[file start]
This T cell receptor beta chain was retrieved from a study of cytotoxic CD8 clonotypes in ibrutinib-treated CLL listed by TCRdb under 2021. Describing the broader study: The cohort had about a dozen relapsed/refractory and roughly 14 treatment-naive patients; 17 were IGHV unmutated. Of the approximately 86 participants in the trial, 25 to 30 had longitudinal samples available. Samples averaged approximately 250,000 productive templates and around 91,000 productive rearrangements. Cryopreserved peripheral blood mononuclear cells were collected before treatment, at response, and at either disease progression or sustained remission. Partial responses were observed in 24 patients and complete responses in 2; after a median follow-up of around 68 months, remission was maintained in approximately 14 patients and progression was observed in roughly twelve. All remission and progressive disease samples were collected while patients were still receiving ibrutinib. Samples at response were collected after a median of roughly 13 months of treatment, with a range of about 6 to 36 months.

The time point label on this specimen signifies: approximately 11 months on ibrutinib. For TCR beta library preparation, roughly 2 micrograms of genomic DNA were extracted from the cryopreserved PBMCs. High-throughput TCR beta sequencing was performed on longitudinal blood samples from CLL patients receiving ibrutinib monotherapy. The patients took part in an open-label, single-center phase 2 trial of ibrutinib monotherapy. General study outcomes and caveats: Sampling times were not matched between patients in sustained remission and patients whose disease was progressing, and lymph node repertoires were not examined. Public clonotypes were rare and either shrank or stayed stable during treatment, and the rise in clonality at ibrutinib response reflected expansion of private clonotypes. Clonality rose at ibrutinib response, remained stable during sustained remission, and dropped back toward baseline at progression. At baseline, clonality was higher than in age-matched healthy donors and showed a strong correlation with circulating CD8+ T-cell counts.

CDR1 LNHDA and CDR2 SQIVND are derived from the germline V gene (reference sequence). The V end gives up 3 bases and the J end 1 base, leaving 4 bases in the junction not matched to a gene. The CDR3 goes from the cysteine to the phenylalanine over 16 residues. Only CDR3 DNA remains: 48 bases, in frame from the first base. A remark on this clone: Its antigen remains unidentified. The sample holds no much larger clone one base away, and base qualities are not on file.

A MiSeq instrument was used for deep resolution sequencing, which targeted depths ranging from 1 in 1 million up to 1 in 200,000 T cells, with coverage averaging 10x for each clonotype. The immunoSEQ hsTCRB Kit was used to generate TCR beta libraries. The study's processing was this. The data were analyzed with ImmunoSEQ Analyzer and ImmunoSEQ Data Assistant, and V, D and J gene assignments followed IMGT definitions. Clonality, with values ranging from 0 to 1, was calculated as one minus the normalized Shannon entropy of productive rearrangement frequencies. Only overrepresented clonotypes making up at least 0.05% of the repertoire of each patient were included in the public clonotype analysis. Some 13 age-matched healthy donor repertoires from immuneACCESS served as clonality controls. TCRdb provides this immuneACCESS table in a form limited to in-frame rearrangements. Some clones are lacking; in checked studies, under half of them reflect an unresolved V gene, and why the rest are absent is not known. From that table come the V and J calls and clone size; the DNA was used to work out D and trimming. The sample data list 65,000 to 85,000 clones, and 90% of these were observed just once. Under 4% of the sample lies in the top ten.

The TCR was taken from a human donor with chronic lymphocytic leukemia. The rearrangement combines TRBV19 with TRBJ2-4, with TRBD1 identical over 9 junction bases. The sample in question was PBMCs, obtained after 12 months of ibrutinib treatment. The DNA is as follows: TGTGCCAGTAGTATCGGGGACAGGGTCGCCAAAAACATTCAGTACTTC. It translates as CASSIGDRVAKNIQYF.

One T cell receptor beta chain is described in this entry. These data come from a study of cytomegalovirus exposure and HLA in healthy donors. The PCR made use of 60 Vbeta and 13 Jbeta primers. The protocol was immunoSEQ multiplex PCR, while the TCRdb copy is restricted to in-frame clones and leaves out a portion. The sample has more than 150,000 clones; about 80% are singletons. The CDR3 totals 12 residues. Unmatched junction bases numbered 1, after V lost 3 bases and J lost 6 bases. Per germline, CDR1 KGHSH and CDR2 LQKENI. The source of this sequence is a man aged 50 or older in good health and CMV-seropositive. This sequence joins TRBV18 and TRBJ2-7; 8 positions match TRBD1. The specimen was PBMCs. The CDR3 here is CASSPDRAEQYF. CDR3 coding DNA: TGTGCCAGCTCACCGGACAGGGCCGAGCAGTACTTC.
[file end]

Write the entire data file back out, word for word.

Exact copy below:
This T cell receptor beta chain was retrieved from a study of cytotoxic CD8 clonotypes in ibrutinib-treated CLL listed by TCRdb under 2021. Describing the broader study: The cohort had about a dozen relapsed/refractory and roughly 14 treatment-naive patients; 17 were IGHV unmutated. Of the approximately 86 participants in the trial, 25 to 30 had longitudinal samples available. Samples averaged approximately 250,000 productive templates and around 91,000 productive rearrangements. Cryopreserved peripheral blood mononuclear cells were collected before treatment, at response, and at either disease progression or sustained remission. Partial responses were observed in 24 patients and complete responses in 2; after a median follow-up of around 68 months, remission was maintained in approximately 14 patients and progression was observed in roughly twelve. All remission and progressive disease samples were collected while patients were still receiving ibrutinib. Samples at response were collected after a median of roughly 13 months of treatment, with a range of about 6 to 36 months.

The time point label on this specimen signifies: approximately 11 months on ibrutinib. For TCR beta library preparation, roughly 2 micrograms of genomic DNA were extracted from the cryopreserved PBMCs. High-throughput TCR beta sequencing was performed on longitudinal blood samples from CLL patients receiving ibrutinib monotherapy. The patients took part in an open-label, single-center phase 2 trial of ibrutinib monotherapy. General study outcomes and caveats: Sampling times were not matched between patients in sustained remission and patients whose disease was progressing, and lymph node repertoires were not examined. Public clonotypes were rare and either shrank or stayed stable during treatment, and the rise in clonality at ibrutinib response reflected expansion of private clonotypes. Clonality rose at ibrutinib response, remained stable during sustained remission, and dropped back toward baseline at progression. At baseline, clonality was higher than in age-matched healthy donors and showed a strong correlation with circulating CD8+ T-cell counts.

CDR1 LNHDA and CDR2 SQIVND are derived from the germline V gene (reference sequence). The V end gives up 3 bases and the J end 1 base, leaving 4 bases in the junction not matched to a gene. The CDR3 goes from the cysteine to the phenylalanine over 16 residues. Only CDR3 DNA remains: 48 bases, in frame from the first base. A remark on this clone: Its antigen remains unidentified. The sample holds no much larger clone one base away, and base qualities are not on file.

A MiSeq instrument was used for deep resolution sequencing, which targeted depths ranging from 1 in 1 million up to 1 in 200,000 T cells, with coverage averaging 10x for each clonotype. The immunoSEQ hsTCRB Kit was used to generate TCR beta libraries. The study's processing was this. The data were analyzed with ImmunoSEQ Analyzer and ImmunoSEQ Data Assistant, and V, D and J gene assignments followed IMGT definitions. Clonality, with values ranging from 0 to 1, was calculated as one minus the normalized Shannon entropy of productive rearrangement frequencies. Only overrepresented clonotypes making up at least 0.05% of the repertoire of each patient were included in the public clonotype analysis. Some 13 age-matched healthy donor repertoires from immuneACCESS served as clonality controls. TCRdb provides this immuneACCESS table in a form limited to in-frame rearrangements. Some clones are lacking; in checked studies, under half of them reflect an unresolved V gene, and why the rest are absent is not known. From that table come the V and J calls and clone size; the DNA was used to work out D and trimming. The sample data list 65,000 to 85,000 clones, and 90% of these were observed just once. Under 4% of the sample lies in the top ten.

The TCR was taken from a human donor with chronic lymphocytic leukemia. The rearrangement combines TRBV19 with TRBJ2-4, with TRBD1 identical over 9 junction bases. The sample in question was PBMCs, obtained after 12 months of ibrutinib treatment. The DNA is as follows: TGTGCCAGTAGTATCGGGGACAGGGTCGCCAAAAACATTCAGTACTTC. It translates as CASSIGDRVAKNIQYF.

One T cell receptor beta chain is described in this entry. These data come from a study of cytomegalovirus exposure and HLA in healthy donors. The PCR made use of 60 Vbeta and 13 Jbeta primers. The protocol was immunoSEQ multiplex PCR, while the TCRdb copy is restricted to in-frame clones and leaves out a portion. The sample has more than 150,000 clones; about 80% are singletons. The CDR3 totals 12 residues. Unmatched junction bases numbered 1, after V lost 3 bases and J lost 6 bases. Per germline, CDR1 KGHSH and CDR2 LQKENI. The source of this sequence is a man aged 50 or older in good health and CMV-seropositive. This sequence joins TRBV18 and TRBJ2-7; 8 positions match TRBD1. The specimen was PBMCs. The CDR3 here is CASSPDRAEQYF. CDR3 coding DNA: TGTGCCAGCTCACCGGACAGGGCCGAGCAGTACTTC.